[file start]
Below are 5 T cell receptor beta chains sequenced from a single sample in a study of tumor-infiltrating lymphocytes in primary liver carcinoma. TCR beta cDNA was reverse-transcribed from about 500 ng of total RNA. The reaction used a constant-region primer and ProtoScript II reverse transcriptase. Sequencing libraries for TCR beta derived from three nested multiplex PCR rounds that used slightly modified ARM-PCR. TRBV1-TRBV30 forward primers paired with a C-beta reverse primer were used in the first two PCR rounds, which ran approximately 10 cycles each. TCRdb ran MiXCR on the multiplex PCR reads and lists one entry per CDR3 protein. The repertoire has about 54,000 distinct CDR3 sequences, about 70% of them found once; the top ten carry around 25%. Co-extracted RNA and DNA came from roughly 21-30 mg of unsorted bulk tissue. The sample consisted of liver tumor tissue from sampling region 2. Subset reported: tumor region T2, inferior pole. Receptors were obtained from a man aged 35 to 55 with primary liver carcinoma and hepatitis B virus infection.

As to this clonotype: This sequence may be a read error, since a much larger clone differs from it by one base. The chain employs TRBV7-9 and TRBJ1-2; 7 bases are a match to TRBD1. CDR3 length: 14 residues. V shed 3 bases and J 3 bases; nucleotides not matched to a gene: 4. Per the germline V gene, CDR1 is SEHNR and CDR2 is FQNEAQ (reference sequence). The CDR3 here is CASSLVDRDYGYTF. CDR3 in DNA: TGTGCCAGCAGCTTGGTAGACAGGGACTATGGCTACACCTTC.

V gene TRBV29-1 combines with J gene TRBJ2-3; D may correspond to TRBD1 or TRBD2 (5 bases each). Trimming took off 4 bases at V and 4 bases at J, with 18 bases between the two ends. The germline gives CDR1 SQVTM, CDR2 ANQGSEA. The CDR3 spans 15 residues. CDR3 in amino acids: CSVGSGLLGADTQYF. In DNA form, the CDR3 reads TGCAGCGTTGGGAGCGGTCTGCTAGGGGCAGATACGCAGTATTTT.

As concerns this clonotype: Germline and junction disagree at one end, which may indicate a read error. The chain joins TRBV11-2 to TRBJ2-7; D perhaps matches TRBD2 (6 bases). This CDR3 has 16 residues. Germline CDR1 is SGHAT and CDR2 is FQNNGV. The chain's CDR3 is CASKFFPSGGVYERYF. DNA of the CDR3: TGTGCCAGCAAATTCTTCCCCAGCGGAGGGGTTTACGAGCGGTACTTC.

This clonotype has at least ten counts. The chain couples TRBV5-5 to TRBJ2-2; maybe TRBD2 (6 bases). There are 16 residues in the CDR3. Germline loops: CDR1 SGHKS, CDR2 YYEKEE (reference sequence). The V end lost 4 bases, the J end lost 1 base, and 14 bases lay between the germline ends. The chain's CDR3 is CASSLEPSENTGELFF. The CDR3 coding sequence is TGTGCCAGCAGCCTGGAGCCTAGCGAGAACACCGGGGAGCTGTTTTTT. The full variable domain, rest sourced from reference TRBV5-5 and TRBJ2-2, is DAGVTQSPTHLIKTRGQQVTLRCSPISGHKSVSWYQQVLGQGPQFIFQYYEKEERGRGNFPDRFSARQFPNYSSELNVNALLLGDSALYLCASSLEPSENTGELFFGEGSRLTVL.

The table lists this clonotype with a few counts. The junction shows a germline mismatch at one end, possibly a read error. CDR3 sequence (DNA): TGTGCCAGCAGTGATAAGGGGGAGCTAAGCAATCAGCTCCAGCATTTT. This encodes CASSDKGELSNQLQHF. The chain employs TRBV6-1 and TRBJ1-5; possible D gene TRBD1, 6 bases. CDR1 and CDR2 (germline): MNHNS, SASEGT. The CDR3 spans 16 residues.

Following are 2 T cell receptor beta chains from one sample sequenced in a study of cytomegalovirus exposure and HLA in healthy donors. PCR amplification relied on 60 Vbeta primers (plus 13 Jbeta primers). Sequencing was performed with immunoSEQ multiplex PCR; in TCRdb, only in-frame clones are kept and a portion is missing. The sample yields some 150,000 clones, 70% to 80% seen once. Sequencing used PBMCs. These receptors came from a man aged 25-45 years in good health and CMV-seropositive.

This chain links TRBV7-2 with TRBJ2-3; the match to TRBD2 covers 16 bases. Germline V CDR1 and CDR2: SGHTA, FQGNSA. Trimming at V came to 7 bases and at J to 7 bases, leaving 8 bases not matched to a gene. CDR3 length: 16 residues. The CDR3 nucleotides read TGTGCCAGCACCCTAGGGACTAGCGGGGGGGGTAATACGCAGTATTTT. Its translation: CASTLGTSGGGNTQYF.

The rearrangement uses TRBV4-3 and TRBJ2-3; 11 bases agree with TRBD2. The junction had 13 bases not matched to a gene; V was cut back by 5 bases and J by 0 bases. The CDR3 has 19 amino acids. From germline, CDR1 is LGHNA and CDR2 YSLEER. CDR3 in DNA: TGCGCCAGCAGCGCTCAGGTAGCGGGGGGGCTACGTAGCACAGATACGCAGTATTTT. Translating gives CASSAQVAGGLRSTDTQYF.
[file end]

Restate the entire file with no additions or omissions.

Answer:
Below are 5 T cell receptor beta chains sequenced from a single sample in a study of tumor-infiltrating lymphocytes in primary liver carcinoma. TCR beta cDNA was reverse-transcribed from about 500 ng of total RNA. The reaction used a constant-region primer and ProtoScript II reverse transcriptase. Sequencing libraries for TCR beta derived from three nested multiplex PCR rounds that used slightly modified ARM-PCR. TRBV1-TRBV30 forward primers paired with a C-beta reverse primer were used in the first two PCR rounds, which ran approximately 10 cycles each. TCRdb ran MiXCR on the multiplex PCR reads and lists one entry per CDR3 protein. The repertoire has about 54,000 distinct CDR3 sequences, about 70% of them found once; the top ten carry around 25%. Co-extracted RNA and DNA came from roughly 21-30 mg of unsorted bulk tissue. The sample consisted of liver tumor tissue from sampling region 2. Subset reported: tumor region T2, inferior pole. Receptors were obtained from a man aged 35 to 55 with primary liver carcinoma and hepatitis B virus infection.

As to this clonotype: This sequence may be a read error, since a much larger clone differs from it by one base. The chain employs TRBV7-9 and TRBJ1-2; 7 bases are a match to TRBD1. CDR3 length: 14 residues. V shed 3 bases and J 3 bases; nucleotides not matched to a gene: 4. Per the germline V gene, CDR1 is SEHNR and CDR2 is FQNEAQ (reference sequence). The CDR3 here is CASSLVDRDYGYTF. CDR3 in DNA: TGTGCCAGCAGCTTGGTAGACAGGGACTATGGCTACACCTTC.

V gene TRBV29-1 combines with J gene TRBJ2-3; D may correspond to TRBD1 or TRBD2 (5 bases each). Trimming took off 4 bases at V and 4 bases at J, with 18 bases between the two ends. The germline gives CDR1 SQVTM, CDR2 ANQGSEA. The CDR3 spans 15 residues. CDR3 in amino acids: CSVGSGLLGADTQYF. In DNA form, the CDR3 reads TGCAGCGTTGGGAGCGGTCTGCTAGGGGCAGATACGCAGTATTTT.

As concerns this clonotype: Germline and junction disagree at one end, which may indicate a read error. The chain joins TRBV11-2 to TRBJ2-7; D perhaps matches TRBD2 (6 bases). This CDR3 has 16 residues. Germline CDR1 is SGHAT and CDR2 is FQNNGV. The chain's CDR3 is CASKFFPSGGVYERYF. DNA of the CDR3: TGTGCCAGCAAATTCTTCCCCAGCGGAGGGGTTTACGAGCGGTACTTC.

This clonotype has at least ten counts. The chain couples TRBV5-5 to TRBJ2-2; maybe TRBD2 (6 bases). There are 16 residues in the CDR3. Germline loops: CDR1 SGHKS, CDR2 YYEKEE (reference sequence). The V end lost 4 bases, the J end lost 1 base, and 14 bases lay between the germline ends. The chain's CDR3 is CASSLEPSENTGELFF. The CDR3 coding sequence is TGTGCCAGCAGCCTGGAGCCTAGCGAGAACACCGGGGAGCTGTTTTTT. The full variable domain, rest sourced from reference TRBV5-5 and TRBJ2-2, is DAGVTQSPTHLIKTRGQQVTLRCSPISGHKSVSWYQQVLGQGPQFIFQYYEKEERGRGNFPDRFSARQFPNYSSELNVNALLLGDSALYLCASSLEPSENTGELFFGEGSRLTVL.

The table lists this clonotype with a few counts. The junction shows a germline mismatch at one end, possibly a read error. CDR3 sequence (DNA): TGTGCCAGCAGTGATAAGGGGGAGCTAAGCAATCAGCTCCAGCATTTT. This encodes CASSDKGELSNQLQHF. The chain employs TRBV6-1 and TRBJ1-5; possible D gene TRBD1, 6 bases. CDR1 and CDR2 (germline): MNHNS, SASEGT. The CDR3 spans 16 residues.

Following are 2 T cell receptor beta chains from one sample sequenced in a study of cytomegalovirus exposure and HLA in healthy donors. PCR amplification relied on 60 Vbeta primers (plus 13 Jbeta primers). Sequencing was performed with immunoSEQ multiplex PCR; in TCRdb, only in-frame clones are kept and a portion is missing. The sample yields some 150,000 clones, 70% to 80% seen once. Sequencing used PBMCs. These receptors came from a man aged 25-45 years in good health and CMV-seropositive.

This chain links TRBV7-2 with TRBJ2-3; the match to TRBD2 covers 16 bases. Germline V CDR1 and CDR2: SGHTA, FQGNSA. Trimming at V came to 7 bases and at J to 7 bases, leaving 8 bases not matched to a gene. CDR3 length: 16 residues. The CDR3 nucleotides read TGTGCCAGCACCCTAGGGACTAGCGGGGGGGGTAATACGCAGTATTTT. Its translation: CASTLGTSGGGNTQYF.

The rearrangement uses TRBV4-3 and TRBJ2-3; 11 bases agree with TRBD2. The junction had 13 bases not matched to a gene; V was cut back by 5 bases and J by 0 bases. The CDR3 has 19 amino acids. From germline, CDR1 is LGHNA and CDR2 YSLEER. CDR3 in DNA: TGCGCCAGCAGCGCTCAGGTAGCGGGGGGGCTACGTAGCACAGATACGCAGTATTTT. Translating gives CASSAQVAGGLRSTDTQYF.